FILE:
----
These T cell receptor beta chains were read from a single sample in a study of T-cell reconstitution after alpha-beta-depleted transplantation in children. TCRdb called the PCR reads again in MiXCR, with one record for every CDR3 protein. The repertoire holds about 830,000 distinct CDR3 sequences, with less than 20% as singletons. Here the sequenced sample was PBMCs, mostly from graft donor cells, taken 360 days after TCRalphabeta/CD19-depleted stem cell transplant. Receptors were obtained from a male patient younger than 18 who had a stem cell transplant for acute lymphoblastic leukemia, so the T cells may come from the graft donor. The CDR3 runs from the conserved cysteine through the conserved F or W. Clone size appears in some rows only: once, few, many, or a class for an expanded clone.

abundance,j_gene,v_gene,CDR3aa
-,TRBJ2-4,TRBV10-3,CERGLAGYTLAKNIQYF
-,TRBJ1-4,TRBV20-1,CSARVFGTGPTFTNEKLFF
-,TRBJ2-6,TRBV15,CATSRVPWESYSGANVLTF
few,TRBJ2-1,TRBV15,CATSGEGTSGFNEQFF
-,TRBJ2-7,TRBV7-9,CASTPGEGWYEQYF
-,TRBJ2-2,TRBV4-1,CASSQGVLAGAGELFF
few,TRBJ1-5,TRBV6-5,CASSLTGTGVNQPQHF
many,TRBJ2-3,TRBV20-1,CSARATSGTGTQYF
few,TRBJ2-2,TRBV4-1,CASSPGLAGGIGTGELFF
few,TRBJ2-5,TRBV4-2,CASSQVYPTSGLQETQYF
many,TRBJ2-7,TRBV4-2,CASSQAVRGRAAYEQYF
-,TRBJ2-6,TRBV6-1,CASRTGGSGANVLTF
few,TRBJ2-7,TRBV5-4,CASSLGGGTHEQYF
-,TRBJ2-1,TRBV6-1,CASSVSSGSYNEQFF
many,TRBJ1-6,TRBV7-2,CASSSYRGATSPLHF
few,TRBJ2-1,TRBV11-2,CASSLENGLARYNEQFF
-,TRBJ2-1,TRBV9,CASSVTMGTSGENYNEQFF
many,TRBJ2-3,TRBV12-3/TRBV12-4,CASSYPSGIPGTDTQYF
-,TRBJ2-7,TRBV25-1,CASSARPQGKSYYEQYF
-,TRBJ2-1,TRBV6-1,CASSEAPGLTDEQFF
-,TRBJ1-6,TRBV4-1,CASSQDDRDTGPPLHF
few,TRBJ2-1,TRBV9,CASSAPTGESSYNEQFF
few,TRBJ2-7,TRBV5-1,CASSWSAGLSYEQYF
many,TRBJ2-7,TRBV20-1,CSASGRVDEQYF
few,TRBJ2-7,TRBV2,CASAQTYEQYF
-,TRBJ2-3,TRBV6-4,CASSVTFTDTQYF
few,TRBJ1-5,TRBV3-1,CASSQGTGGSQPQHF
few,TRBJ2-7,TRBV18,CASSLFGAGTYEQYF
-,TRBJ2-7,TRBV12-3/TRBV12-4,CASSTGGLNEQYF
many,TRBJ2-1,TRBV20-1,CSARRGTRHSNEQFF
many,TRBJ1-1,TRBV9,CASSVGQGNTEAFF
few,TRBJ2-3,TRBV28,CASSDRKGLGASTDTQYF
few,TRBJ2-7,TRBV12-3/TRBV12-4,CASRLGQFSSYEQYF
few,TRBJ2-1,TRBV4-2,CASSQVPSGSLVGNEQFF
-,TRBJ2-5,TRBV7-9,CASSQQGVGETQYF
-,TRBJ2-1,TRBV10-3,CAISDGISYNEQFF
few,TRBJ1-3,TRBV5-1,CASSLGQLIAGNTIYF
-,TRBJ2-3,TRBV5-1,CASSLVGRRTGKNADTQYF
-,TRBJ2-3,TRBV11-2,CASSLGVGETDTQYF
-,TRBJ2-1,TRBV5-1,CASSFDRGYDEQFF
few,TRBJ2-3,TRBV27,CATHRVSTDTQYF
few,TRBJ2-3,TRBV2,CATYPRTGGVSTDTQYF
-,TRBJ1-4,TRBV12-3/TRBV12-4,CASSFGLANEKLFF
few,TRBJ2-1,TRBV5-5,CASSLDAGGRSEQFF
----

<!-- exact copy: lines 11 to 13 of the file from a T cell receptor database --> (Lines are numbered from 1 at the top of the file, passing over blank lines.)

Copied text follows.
few,TRBJ2-2,TRBV4-1,CASSPGLAGGIGTGELFF
few,TRBJ2-5,TRBV4-2,CASSQVYPTSGLQETQYF
many,TRBJ2-7,TRBV4-2,CASSQAVRGRAAYEQYF